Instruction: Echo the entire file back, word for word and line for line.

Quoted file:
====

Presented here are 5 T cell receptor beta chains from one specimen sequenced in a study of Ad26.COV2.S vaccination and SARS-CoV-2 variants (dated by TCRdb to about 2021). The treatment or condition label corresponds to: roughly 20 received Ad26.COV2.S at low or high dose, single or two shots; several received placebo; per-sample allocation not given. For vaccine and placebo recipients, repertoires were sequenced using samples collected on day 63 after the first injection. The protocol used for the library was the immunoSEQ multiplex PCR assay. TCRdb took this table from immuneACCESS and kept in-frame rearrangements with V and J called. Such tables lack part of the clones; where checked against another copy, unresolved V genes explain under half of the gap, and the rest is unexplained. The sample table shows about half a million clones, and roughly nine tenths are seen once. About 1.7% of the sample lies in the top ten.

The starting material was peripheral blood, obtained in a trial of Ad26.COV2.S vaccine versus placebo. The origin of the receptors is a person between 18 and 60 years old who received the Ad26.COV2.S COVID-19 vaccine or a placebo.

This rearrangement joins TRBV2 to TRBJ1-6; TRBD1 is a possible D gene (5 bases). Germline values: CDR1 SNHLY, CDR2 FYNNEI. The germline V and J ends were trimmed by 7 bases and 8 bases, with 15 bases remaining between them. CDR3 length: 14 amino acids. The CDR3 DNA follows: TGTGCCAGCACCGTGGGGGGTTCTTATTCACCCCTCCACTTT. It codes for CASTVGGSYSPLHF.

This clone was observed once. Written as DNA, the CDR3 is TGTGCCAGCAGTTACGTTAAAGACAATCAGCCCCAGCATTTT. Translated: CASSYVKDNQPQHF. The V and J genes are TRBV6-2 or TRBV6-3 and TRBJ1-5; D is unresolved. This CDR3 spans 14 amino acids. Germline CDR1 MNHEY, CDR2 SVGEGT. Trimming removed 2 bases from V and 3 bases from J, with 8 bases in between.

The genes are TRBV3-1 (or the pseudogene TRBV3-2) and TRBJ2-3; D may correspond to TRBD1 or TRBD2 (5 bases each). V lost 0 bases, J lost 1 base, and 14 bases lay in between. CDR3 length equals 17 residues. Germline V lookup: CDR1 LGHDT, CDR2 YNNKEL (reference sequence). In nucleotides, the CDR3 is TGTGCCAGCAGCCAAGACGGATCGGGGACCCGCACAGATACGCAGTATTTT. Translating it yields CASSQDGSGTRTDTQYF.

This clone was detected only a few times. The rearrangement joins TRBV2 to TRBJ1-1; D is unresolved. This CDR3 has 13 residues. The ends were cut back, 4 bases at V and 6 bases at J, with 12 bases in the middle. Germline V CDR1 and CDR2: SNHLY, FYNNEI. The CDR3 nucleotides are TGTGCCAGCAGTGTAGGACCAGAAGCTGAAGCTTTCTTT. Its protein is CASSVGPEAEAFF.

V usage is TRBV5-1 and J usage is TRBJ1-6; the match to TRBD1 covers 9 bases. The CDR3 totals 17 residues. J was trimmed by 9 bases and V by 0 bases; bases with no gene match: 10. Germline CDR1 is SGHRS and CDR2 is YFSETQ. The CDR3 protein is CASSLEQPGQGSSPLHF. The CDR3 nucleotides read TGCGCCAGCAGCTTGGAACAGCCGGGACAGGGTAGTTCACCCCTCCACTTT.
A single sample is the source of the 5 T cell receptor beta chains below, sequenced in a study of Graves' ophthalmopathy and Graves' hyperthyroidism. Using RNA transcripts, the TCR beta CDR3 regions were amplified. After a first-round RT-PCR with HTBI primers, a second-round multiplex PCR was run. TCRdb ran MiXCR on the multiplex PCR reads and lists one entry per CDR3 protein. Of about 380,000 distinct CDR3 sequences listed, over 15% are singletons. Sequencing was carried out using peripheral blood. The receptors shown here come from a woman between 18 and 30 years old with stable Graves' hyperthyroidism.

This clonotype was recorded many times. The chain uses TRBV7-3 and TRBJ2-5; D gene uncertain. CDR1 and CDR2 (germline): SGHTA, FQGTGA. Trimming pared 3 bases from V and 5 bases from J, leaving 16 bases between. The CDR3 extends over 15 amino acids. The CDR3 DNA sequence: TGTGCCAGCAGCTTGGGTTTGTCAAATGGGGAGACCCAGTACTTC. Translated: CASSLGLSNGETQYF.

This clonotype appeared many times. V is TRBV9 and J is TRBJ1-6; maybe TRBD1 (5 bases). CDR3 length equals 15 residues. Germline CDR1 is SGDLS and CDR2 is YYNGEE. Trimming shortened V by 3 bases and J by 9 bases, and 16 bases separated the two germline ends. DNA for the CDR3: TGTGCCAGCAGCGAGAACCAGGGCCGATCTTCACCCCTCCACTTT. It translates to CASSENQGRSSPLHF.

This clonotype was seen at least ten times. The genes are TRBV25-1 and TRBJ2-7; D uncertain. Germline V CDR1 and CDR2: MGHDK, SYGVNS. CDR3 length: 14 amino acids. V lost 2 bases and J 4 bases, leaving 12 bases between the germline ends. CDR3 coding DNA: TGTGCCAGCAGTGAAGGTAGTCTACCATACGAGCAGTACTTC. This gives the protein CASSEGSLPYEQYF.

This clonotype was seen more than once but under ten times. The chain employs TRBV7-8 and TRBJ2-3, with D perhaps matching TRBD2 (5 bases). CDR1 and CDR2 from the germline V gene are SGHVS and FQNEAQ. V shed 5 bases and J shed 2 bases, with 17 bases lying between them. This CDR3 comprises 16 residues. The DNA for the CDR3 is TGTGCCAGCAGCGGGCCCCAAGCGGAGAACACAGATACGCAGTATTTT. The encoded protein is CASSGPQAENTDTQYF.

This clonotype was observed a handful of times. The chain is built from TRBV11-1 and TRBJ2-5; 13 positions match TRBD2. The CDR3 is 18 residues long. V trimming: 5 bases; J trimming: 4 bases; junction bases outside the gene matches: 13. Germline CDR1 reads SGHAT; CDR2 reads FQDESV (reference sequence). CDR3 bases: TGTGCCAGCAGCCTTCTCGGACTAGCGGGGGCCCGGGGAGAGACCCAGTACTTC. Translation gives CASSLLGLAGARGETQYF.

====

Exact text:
Presented here are 5 T cell receptor beta chains from one specimen sequenced in a study of Ad26.COV2.S vaccination and SARS-CoV-2 variants (dated by TCRdb to about 2021). The treatment or condition label corresponds to: roughly 20 received Ad26.COV2.S at low or high dose, single or two shots; several received placebo; per-sample allocation not given. For vaccine and placebo recipients, repertoires were sequenced using samples collected on day 63 after the first injection. The protocol used for the library was the immunoSEQ multiplex PCR assay. TCRdb took this table from immuneACCESS and kept in-frame rearrangements with V and J called. Such tables lack part of the clones; where checked against another copy, unresolved V genes explain under half of the gap, and the rest is unexplained. The sample table shows about half a million clones, and roughly nine tenths are seen once. About 1.7% of the sample lies in the top ten.

The starting material was peripheral blood, obtained in a trial of Ad26.COV2.S vaccine versus placebo. The origin of the receptors is a person between 18 and 60 years old who received the Ad26.COV2.S COVID-19 vaccine or a placebo.

This rearrangement joins TRBV2 to TRBJ1-6; TRBD1 is a possible D gene (5 bases). Germline values: CDR1 SNHLY, CDR2 FYNNEI. The germline V and J ends were trimmed by 7 bases and 8 bases, with 15 bases remaining between them. CDR3 length: 14 amino acids. The CDR3 DNA follows: TGTGCCAGCACCGTGGGGGGTTCTTATTCACCCCTCCACTTT. It codes for CASTVGGSYSPLHF.

This clone was observed once. Written as DNA, the CDR3 is TGTGCCAGCAGTTACGTTAAAGACAATCAGCCCCAGCATTTT. Translated: CASSYVKDNQPQHF. The V and J genes are TRBV6-2 or TRBV6-3 and TRBJ1-5; D is unresolved. This CDR3 spans 14 amino acids. Germline CDR1 MNHEY, CDR2 SVGEGT. Trimming removed 2 bases from V and 3 bases from J, with 8 bases in between.

The genes are TRBV3-1 (or the pseudogene TRBV3-2) and TRBJ2-3; D may correspond to TRBD1 or TRBD2 (5 bases each). V lost 0 bases, J lost 1 base, and 14 bases lay in between. CDR3 length equals 17 residues. Germline V lookup: CDR1 LGHDT, CDR2 YNNKEL (reference sequence). In nucleotides, the CDR3 is TGTGCCAGCAGCCAAGACGGATCGGGGACCCGCACAGATACGCAGTATTTT. Translating it yields CASSQDGSGTRTDTQYF.

This clone was detected only a few times. The rearrangement joins TRBV2 to TRBJ1-1; D is unresolved. This CDR3 has 13 residues. The ends were cut back, 4 bases at V and 6 bases at J, with 12 bases in the middle. Germline V CDR1 and CDR2: SNHLY, FYNNEI. The CDR3 nucleotides are TGTGCCAGCAGTGTAGGACCAGAAGCTGAAGCTTTCTTT. Its protein is CASSVGPEAEAFF.

V usage is TRBV5-1 and J usage is TRBJ1-6; the match to TRBD1 covers 9 bases. The CDR3 totals 17 residues. J was trimmed by 9 bases and V by 0 bases; bases with no gene match: 10. Germline CDR1 is SGHRS and CDR2 is YFSETQ. The CDR3 protein is CASSLEQPGQGSSPLHF. The CDR3 nucleotides read TGCGCCAGCAGCTTGGAACAGCCGGGACAGGGTAGTTCACCCCTCCACTTT.
A single sample is the source of the 5 T cell receptor beta chains below, sequenced in a study of Graves' ophthalmopathy and Graves' hyperthyroidism. Using RNA transcripts, the TCR beta CDR3 regions were amplified. After a first-round RT-PCR with HTBI primers, a second-round multiplex PCR was run. TCRdb ran MiXCR on the multiplex PCR reads and lists one entry per CDR3 protein. Of about 380,000 distinct CDR3 sequences listed, over 15% are singletons. Sequencing was carried out using peripheral blood. The receptors shown here come from a woman between 18 and 30 years old with stable Graves' hyperthyroidism.

This clonotype was recorded many times. The chain uses TRBV7-3 and TRBJ2-5; D gene uncertain. CDR1 and CDR2 (germline): SGHTA, FQGTGA. Trimming pared 3 bases from V and 5 bases from J, leaving 16 bases between. The CDR3 extends over 15 amino acids. The CDR3 DNA sequence: TGTGCCAGCAGCTTGGGTTTGTCAAATGGGGAGACCCAGTACTTC. Translated: CASSLGLSNGETQYF.

This clonotype appeared many times. V is TRBV9 and J is TRBJ1-6; maybe TRBD1 (5 bases). CDR3 length equals 15 residues. Germline CDR1 is SGDLS and CDR2 is YYNGEE. Trimming shortened V by 3 bases and J by 9 bases, and 16 bases separated the two germline ends. DNA for the CDR3: TGTGCCAGCAGCGAGAACCAGGGCCGATCTTCACCCCTCCACTTT. It translates to CASSENQGRSSPLHF.

This clonotype was seen at least ten times. The genes are TRBV25-1 and TRBJ2-7; D uncertain. Germline V CDR1 and CDR2: MGHDK, SYGVNS. CDR3 length: 14 amino acids. V lost 2 bases and J 4 bases, leaving 12 bases between the germline ends. CDR3 coding DNA: TGTGCCAGCAGTGAAGGTAGTCTACCATACGAGCAGTACTTC. This gives the protein CASSEGSLPYEQYF.

This clonotype was seen more than once but under ten times. The chain employs TRBV7-8 and TRBJ2-3, with D perhaps matching TRBD2 (5 bases). CDR1 and CDR2 from the germline V gene are SGHVS and FQNEAQ. V shed 5 bases and J shed 2 bases, with 17 bases lying between them. This CDR3 comprises 16 residues. The DNA for the CDR3 is TGTGCCAGCAGCGGGCCCCAAGCGGAGAACACAGATACGCAGTATTTT. The encoded protein is CASSGPQAENTDTQYF.

This clonotype was observed a handful of times. The chain is built from TRBV11-1 and TRBJ2-5; 13 positions match TRBD2. The CDR3 is 18 residues long. V trimming: 5 bases; J trimming: 4 bases; junction bases outside the gene matches: 13. Germline CDR1 reads SGHAT; CDR2 reads FQDESV (reference sequence). CDR3 bases: TGTGCCAGCAGCCTTCTCGGACTAGCGGGGGCCCGGGGAGAGACCCAGTACTTC. Translation gives CASSLLGLAGARGETQYF.